Idaho v. United States, 533 U.S. 262, 9 (2001)

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Opinion of the Court

the northern portion of the reservation, including approximately two-thirds of Lake Coeur d'Alene, in exchange for $500,000. App. 198; see also 95 F. Supp. 2d, at 1113. The new boundary line, like the old one, ran across the lake, and General Simpson, a negotiator for the United States, reassured the Tribe that "you still have the St. Joseph River and the lower part of the lake." App. 183. And, again, the agreement was not to be binding on either party until both it and the 1887 agreement were ratified by Congress. Id., at 199.

On June 7, 1890, the Senate passed a bill ratifying both the 1887 and 1889 agreements. S. 2828, 51st Cong., 1st Sess. (1890); 21 Cong. Rec. 5769-5770 (1890). On June 10, the Senate bill was referred to the House, where a parallel bill had already been reported by the House Committee on Indian Affairs. H. R. Rep. No. 1109, 51st Cong., 1st Sess. (1890); see 21 Cong. Rec. 2775 (1890).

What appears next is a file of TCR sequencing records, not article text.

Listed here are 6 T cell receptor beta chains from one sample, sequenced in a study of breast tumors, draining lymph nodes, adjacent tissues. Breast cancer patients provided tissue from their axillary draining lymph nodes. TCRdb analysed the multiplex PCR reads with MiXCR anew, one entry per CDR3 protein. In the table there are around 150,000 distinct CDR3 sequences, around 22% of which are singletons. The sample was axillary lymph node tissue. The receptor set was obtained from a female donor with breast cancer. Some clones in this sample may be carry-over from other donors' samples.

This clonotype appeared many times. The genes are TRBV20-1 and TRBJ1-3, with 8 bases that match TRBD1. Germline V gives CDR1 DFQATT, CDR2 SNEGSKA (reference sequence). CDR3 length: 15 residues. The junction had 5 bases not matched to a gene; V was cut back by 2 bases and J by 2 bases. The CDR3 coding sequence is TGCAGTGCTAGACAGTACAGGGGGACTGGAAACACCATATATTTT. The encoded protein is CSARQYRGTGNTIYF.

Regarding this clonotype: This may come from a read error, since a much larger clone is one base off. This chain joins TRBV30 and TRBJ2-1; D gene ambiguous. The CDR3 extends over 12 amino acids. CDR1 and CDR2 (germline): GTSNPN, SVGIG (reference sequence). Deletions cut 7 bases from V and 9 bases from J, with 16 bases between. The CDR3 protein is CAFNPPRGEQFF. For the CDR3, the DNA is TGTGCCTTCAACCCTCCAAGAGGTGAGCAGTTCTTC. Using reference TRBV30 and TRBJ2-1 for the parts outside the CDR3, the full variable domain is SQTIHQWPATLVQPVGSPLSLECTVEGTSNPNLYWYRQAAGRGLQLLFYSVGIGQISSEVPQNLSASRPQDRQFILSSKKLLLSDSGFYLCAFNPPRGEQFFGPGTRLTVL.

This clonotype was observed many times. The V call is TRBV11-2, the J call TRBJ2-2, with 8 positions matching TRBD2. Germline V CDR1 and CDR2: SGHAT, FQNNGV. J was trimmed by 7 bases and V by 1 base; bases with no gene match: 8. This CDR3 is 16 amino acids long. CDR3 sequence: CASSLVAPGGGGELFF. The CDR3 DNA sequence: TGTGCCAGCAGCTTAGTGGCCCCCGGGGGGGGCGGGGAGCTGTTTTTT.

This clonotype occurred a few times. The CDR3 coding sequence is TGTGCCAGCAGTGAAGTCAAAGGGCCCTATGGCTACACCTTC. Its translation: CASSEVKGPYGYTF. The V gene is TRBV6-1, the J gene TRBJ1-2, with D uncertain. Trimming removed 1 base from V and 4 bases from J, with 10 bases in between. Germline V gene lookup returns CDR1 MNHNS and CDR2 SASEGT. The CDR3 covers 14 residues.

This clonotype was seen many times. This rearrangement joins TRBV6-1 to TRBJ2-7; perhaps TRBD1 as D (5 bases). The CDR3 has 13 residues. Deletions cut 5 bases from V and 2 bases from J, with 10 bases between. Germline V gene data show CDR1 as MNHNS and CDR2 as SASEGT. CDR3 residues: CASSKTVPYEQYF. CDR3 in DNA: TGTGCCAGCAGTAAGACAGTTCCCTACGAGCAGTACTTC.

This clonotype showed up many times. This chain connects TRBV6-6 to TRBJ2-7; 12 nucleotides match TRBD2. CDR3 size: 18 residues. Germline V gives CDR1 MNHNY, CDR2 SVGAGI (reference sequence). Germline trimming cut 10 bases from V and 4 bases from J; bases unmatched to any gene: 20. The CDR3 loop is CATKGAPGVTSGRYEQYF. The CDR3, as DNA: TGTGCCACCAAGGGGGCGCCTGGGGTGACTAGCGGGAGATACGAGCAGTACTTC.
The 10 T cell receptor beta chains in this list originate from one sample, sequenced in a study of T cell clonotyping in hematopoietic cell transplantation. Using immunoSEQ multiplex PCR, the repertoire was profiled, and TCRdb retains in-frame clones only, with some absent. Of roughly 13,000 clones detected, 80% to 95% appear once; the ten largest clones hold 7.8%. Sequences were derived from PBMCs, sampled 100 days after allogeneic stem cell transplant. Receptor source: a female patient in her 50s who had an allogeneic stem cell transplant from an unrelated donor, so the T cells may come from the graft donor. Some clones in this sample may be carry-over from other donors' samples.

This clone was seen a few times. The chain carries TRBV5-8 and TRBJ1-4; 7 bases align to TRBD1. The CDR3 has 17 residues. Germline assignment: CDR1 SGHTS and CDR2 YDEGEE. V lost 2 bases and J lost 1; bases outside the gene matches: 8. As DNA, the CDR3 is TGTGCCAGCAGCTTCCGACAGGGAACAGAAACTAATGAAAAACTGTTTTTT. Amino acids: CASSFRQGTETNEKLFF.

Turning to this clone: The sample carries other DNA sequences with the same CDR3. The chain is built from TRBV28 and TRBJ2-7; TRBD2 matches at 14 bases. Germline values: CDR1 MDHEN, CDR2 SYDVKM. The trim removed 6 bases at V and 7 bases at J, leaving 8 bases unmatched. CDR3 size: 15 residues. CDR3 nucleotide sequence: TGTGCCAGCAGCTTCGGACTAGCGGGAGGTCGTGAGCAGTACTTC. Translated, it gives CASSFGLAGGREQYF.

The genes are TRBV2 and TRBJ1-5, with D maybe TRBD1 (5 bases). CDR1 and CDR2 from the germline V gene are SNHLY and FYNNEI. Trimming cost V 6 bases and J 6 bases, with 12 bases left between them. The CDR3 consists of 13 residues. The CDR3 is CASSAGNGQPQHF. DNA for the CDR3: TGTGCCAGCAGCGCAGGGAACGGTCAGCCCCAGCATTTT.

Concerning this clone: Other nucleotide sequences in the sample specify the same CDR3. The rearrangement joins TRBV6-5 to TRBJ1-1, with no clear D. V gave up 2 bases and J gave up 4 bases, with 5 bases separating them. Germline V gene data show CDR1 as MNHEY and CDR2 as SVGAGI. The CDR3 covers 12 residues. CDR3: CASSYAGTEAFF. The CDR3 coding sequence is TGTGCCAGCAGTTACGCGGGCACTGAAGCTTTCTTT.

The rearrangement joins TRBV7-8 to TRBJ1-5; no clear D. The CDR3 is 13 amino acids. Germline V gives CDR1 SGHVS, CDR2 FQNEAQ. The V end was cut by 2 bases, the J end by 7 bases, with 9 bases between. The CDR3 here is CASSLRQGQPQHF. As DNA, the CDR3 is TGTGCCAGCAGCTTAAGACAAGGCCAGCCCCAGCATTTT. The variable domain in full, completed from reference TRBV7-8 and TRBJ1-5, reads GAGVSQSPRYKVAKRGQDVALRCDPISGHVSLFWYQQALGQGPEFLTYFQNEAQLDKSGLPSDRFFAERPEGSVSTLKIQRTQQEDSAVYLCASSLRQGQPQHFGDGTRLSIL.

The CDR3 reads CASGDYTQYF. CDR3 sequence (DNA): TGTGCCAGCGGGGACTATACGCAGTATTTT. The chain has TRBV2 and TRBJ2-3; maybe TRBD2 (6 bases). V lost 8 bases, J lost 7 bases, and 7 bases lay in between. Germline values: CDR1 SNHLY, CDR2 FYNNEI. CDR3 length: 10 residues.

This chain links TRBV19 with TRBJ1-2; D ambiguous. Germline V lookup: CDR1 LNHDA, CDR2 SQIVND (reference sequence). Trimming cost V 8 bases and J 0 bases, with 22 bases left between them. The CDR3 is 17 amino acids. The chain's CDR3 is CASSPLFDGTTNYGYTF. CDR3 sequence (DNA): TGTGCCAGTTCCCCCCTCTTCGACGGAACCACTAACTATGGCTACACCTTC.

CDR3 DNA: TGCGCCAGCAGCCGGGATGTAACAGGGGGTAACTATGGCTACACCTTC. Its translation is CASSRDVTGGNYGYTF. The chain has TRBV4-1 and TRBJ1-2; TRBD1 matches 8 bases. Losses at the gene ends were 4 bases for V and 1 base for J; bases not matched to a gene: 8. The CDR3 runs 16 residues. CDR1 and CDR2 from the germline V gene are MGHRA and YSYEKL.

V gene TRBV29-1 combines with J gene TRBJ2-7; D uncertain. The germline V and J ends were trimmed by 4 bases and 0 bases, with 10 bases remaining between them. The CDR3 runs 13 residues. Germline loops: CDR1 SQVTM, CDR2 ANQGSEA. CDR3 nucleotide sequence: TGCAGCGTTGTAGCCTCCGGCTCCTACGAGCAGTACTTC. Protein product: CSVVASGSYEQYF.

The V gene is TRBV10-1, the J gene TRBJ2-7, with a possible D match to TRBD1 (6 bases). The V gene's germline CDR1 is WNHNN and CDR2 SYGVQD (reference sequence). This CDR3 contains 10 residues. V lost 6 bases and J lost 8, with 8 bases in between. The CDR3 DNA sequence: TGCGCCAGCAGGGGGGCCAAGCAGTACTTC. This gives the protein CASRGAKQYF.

On July 3, 1890, while the Senate bill was under consideration by the House Committee on Indian Affairs, Congress passed the Idaho Statehood Act, admitting Idaho into the Union "on an equal footing with the original States," Act of July 3, 1890, ch. 656, 26 Stat. 215. The Statehood Act "accepted, ratified, and confirmed" the Idaho Constitution, ibid., which "forever disclaim[ed] all right and title to . . . all lands lying within [Idaho] owned or held by any Indians or Indian tribes" and provided that "until the title thereto shall have been extinguished by the United States, the same shall be subject to the disposition of the United States, and said Indian lands shall remain under the absolute jurisdiction and control of the congress of the United States," Idaho Const., Art. XXI, 19 (1890).

A little over a month later, on August 19, 1890, the House Committee on Indian Affairs reported that the Senate bill ratifying the 1887 and 1889 agreements was identical to the House bill that it had already recommended. H. R. Rep. No. 2988, 51st Cong., 1st Sess. (1890). On March 3, 1891, Congress "accepted, ratified, and confirmed" both the 1887

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